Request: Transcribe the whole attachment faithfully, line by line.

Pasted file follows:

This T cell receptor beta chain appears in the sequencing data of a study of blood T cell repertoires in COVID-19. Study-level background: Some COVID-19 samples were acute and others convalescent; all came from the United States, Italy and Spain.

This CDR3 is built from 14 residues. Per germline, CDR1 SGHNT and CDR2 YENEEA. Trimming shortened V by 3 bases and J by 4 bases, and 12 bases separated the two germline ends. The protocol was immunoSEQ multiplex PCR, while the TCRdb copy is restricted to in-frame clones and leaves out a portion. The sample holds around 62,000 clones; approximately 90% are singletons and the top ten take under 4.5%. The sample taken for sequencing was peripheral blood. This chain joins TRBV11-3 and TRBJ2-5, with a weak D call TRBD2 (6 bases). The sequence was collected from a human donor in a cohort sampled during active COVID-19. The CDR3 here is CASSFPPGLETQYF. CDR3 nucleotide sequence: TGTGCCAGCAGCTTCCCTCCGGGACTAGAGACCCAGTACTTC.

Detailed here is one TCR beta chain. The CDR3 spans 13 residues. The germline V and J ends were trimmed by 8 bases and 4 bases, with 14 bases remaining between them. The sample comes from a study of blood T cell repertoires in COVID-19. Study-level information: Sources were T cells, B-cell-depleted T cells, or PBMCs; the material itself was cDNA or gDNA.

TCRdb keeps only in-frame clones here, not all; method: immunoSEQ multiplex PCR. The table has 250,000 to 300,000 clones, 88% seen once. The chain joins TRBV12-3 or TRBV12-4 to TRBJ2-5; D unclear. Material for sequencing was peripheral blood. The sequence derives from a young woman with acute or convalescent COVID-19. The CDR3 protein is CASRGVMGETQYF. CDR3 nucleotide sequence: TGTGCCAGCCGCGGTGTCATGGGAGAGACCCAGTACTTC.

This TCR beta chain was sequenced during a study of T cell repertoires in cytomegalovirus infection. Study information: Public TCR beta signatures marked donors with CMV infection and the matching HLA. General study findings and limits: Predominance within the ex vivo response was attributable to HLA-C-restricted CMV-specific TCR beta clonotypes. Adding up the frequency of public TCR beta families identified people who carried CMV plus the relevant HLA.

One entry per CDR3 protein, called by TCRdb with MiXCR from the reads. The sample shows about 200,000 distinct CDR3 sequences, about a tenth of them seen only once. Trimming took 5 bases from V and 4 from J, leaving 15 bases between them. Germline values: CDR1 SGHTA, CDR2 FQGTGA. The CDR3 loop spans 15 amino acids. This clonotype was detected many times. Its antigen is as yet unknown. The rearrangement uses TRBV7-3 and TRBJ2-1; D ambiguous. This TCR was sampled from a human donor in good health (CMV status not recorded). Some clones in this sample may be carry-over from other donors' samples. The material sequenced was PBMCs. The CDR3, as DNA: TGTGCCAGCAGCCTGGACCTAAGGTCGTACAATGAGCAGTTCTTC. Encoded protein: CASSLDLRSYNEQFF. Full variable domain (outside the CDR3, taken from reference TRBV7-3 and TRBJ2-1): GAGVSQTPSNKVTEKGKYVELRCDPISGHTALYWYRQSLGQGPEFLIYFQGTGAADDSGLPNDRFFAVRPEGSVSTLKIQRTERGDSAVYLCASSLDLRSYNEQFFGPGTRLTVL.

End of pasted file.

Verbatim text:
This T cell receptor beta chain appears in the sequencing data of a study of blood T cell repertoires in COVID-19. Study-level background: Some COVID-19 samples were acute and others convalescent; all came from the United States, Italy and Spain.

This CDR3 is built from 14 residues. Per germline, CDR1 SGHNT and CDR2 YENEEA. Trimming shortened V by 3 bases and J by 4 bases, and 12 bases separated the two germline ends. The protocol was immunoSEQ multiplex PCR, while the TCRdb copy is restricted to in-frame clones and leaves out a portion. The sample holds around 62,000 clones; approximately 90% are singletons and the top ten take under 4.5%. The sample taken for sequencing was peripheral blood. This chain joins TRBV11-3 and TRBJ2-5, with a weak D call TRBD2 (6 bases). The sequence was collected from a human donor in a cohort sampled during active COVID-19. The CDR3 here is CASSFPPGLETQYF. CDR3 nucleotide sequence: TGTGCCAGCAGCTTCCCTCCGGGACTAGAGACCCAGTACTTC.

Detailed here is one TCR beta chain. The CDR3 spans 13 residues. The germline V and J ends were trimmed by 8 bases and 4 bases, with 14 bases remaining between them. The sample comes from a study of blood T cell repertoires in COVID-19. Study-level information: Sources were T cells, B-cell-depleted T cells, or PBMCs; the material itself was cDNA or gDNA.

TCRdb keeps only in-frame clones here, not all; method: immunoSEQ multiplex PCR. The table has 250,000 to 300,000 clones, 88% seen once. The chain joins TRBV12-3 or TRBV12-4 to TRBJ2-5; D unclear. Material for sequencing was peripheral blood. The sequence derives from a young woman with acute or convalescent COVID-19. The CDR3 protein is CASRGVMGETQYF. CDR3 nucleotide sequence: TGTGCCAGCCGCGGTGTCATGGGAGAGACCCAGTACTTC.

This TCR beta chain was sequenced during a study of T cell repertoires in cytomegalovirus infection. Study information: Public TCR beta signatures marked donors with CMV infection and the matching HLA. General study findings and limits: Predominance within the ex vivo response was attributable to HLA-C-restricted CMV-specific TCR beta clonotypes. Adding up the frequency of public TCR beta families identified people who carried CMV plus the relevant HLA.

One entry per CDR3 protein, called by TCRdb with MiXCR from the reads. The sample shows about 200,000 distinct CDR3 sequences, about a tenth of them seen only once. Trimming took 5 bases from V and 4 from J, leaving 15 bases between them. Germline values: CDR1 SGHTA, CDR2 FQGTGA. The CDR3 loop spans 15 amino acids. This clonotype was detected many times. Its antigen is as yet unknown. The rearrangement uses TRBV7-3 and TRBJ2-1; D ambiguous. This TCR was sampled from a human donor in good health (CMV status not recorded). Some clones in this sample may be carry-over from other donors' samples. The material sequenced was PBMCs. The CDR3, as DNA: TGTGCCAGCAGCCTGGACCTAAGGTCGTACAATGAGCAGTTCTTC. Encoded protein: CASSLDLRSYNEQFF. Full variable domain (outside the CDR3, taken from reference TRBV7-3 and TRBJ2-1): GAGVSQTPSNKVTEKGKYVELRCDPISGHTALYWYRQSLGQGPEFLIYFQGTGAADDSGLPNDRFFAVRPEGSVSTLKIQRTERGDSAVYLCASSLDLRSYNEQFFGPGTRLTVL.